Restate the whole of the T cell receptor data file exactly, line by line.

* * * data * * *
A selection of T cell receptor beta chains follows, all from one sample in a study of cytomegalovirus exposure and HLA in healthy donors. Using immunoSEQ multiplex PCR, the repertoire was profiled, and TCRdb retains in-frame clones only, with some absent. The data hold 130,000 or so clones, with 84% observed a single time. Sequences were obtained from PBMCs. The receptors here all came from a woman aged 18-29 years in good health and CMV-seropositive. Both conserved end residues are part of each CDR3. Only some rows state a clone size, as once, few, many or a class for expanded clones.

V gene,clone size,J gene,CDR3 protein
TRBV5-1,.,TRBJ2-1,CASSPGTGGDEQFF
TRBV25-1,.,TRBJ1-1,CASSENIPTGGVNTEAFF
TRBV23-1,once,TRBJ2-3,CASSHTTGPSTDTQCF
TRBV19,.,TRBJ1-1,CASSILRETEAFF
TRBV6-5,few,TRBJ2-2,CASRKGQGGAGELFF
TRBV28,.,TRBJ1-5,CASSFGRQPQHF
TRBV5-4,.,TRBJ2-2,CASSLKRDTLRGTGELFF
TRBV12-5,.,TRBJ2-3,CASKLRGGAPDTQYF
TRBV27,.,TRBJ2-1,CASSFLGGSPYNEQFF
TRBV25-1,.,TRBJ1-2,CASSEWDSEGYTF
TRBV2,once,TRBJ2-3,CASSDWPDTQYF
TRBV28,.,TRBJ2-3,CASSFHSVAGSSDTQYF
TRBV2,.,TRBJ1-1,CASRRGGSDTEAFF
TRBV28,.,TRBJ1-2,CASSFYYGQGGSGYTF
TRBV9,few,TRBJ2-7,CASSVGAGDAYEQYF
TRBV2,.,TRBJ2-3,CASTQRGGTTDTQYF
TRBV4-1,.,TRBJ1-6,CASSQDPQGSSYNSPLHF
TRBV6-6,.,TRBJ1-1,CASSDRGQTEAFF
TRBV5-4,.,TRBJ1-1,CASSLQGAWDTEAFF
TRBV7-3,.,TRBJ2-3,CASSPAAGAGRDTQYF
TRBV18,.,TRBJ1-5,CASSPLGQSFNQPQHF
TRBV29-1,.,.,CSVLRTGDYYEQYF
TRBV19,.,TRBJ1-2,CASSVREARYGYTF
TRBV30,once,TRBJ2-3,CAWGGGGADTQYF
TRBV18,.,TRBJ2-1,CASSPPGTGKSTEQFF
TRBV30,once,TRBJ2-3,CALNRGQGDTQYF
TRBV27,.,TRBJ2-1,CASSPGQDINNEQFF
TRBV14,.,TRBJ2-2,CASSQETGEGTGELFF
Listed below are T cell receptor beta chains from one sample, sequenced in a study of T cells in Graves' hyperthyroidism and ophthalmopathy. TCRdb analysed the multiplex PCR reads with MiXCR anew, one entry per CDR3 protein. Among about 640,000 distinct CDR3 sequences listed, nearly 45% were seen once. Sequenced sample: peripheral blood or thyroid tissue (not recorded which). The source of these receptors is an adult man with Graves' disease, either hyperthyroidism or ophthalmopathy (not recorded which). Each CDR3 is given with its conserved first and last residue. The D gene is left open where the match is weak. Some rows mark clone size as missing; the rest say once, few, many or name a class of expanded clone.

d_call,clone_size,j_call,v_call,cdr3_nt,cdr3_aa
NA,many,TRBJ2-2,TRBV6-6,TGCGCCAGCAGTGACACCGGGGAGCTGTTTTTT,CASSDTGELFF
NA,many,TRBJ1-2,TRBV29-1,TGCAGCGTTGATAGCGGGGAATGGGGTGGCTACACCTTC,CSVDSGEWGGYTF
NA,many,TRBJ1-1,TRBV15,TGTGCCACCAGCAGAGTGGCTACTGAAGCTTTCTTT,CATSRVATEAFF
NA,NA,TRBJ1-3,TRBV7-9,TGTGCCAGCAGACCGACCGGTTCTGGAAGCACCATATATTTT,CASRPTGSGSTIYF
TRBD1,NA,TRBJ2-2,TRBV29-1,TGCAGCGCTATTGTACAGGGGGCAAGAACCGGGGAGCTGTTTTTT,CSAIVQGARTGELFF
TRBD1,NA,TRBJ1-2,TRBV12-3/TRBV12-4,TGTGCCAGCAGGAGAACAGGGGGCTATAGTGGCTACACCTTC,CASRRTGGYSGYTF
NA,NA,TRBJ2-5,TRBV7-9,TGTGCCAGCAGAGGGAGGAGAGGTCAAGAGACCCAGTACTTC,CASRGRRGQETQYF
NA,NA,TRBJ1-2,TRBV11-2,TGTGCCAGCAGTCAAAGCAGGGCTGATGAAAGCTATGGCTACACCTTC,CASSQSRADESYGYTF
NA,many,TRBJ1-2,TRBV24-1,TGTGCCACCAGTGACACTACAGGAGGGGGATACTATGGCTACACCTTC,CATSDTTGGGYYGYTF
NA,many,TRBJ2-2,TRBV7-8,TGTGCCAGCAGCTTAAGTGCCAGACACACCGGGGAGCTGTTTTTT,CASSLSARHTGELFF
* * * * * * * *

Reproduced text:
A selection of T cell receptor beta chains follows, all from one sample in a study of cytomegalovirus exposure and HLA in healthy donors. Using immunoSEQ multiplex PCR, the repertoire was profiled, and TCRdb retains in-frame clones only, with some absent. The data hold 130,000 or so clones, with 84% observed a single time. Sequences were obtained from PBMCs. The receptors here all came from a woman aged 18-29 years in good health and CMV-seropositive. Both conserved end residues are part of each CDR3. Only some rows state a clone size, as once, few, many or a class for expanded clones.

V gene,clone size,J gene,CDR3 protein
TRBV5-1,.,TRBJ2-1,CASSPGTGGDEQFF
TRBV25-1,.,TRBJ1-1,CASSENIPTGGVNTEAFF
TRBV23-1,once,TRBJ2-3,CASSHTTGPSTDTQCF
TRBV19,.,TRBJ1-1,CASSILRETEAFF
TRBV6-5,few,TRBJ2-2,CASRKGQGGAGELFF
TRBV28,.,TRBJ1-5,CASSFGRQPQHF
TRBV5-4,.,TRBJ2-2,CASSLKRDTLRGTGELFF
TRBV12-5,.,TRBJ2-3,CASKLRGGAPDTQYF
TRBV27,.,TRBJ2-1,CASSFLGGSPYNEQFF
TRBV25-1,.,TRBJ1-2,CASSEWDSEGYTF
TRBV2,once,TRBJ2-3,CASSDWPDTQYF
TRBV28,.,TRBJ2-3,CASSFHSVAGSSDTQYF
TRBV2,.,TRBJ1-1,CASRRGGSDTEAFF
TRBV28,.,TRBJ1-2,CASSFYYGQGGSGYTF
TRBV9,few,TRBJ2-7,CASSVGAGDAYEQYF
TRBV2,.,TRBJ2-3,CASTQRGGTTDTQYF
TRBV4-1,.,TRBJ1-6,CASSQDPQGSSYNSPLHF
TRBV6-6,.,TRBJ1-1,CASSDRGQTEAFF
TRBV5-4,.,TRBJ1-1,CASSLQGAWDTEAFF
TRBV7-3,.,TRBJ2-3,CASSPAAGAGRDTQYF
TRBV18,.,TRBJ1-5,CASSPLGQSFNQPQHF
TRBV29-1,.,.,CSVLRTGDYYEQYF
TRBV19,.,TRBJ1-2,CASSVREARYGYTF
TRBV30,once,TRBJ2-3,CAWGGGGADTQYF
TRBV18,.,TRBJ2-1,CASSPPGTGKSTEQFF
TRBV30,once,TRBJ2-3,CALNRGQGDTQYF
TRBV27,.,TRBJ2-1,CASSPGQDINNEQFF
TRBV14,.,TRBJ2-2,CASSQETGEGTGELFF
Listed below are T cell receptor beta chains from one sample, sequenced in a study of T cells in Graves' hyperthyroidism and ophthalmopathy. TCRdb analysed the multiplex PCR reads with MiXCR anew, one entry per CDR3 protein. Among about 640,000 distinct CDR3 sequences listed, nearly 45% were seen once. Sequenced sample: peripheral blood or thyroid tissue (not recorded which). The source of these receptors is an adult man with Graves' disease, either hyperthyroidism or ophthalmopathy (not recorded which). Each CDR3 is given with its conserved first and last residue. The D gene is left open where the match is weak. Some rows mark clone size as missing; the rest say once, few, many or name a class of expanded clone.

d_call,clone_size,j_call,v_call,cdr3_nt,cdr3_aa
NA,many,TRBJ2-2,TRBV6-6,TGCGCCAGCAGTGACACCGGGGAGCTGTTTTTT,CASSDTGELFF
NA,many,TRBJ1-2,TRBV29-1,TGCAGCGTTGATAGCGGGGAATGGGGTGGCTACACCTTC,CSVDSGEWGGYTF
NA,many,TRBJ1-1,TRBV15,TGTGCCACCAGCAGAGTGGCTACTGAAGCTTTCTTT,CATSRVATEAFF
NA,NA,TRBJ1-3,TRBV7-9,TGTGCCAGCAGACCGACCGGTTCTGGAAGCACCATATATTTT,CASRPTGSGSTIYF
TRBD1,NA,TRBJ2-2,TRBV29-1,TGCAGCGCTATTGTACAGGGGGCAAGAACCGGGGAGCTGTTTTTT,CSAIVQGARTGELFF
TRBD1,NA,TRBJ1-2,TRBV12-3/TRBV12-4,TGTGCCAGCAGGAGAACAGGGGGCTATAGTGGCTACACCTTC,CASRRTGGYSGYTF
NA,NA,TRBJ2-5,TRBV7-9,TGTGCCAGCAGAGGGAGGAGAGGTCAAGAGACCCAGTACTTC,CASRGRRGQETQYF
NA,NA,TRBJ1-2,TRBV11-2,TGTGCCAGCAGTCAAAGCAGGGCTGATGAAAGCTATGGCTACACCTTC,CASSQSRADESYGYTF
NA,many,TRBJ1-2,TRBV24-1,TGTGCCACCAGTGACACTACAGGAGGGGGATACTATGGCTACACCTTC,CATSDTTGGGYYGYTF
NA,many,TRBJ2-2,TRBV7-8,TGTGCCAGCAGCTTAAGTGCCAGACACACCGGGGAGCTGTTTTTT,CASSLSARHTGELFF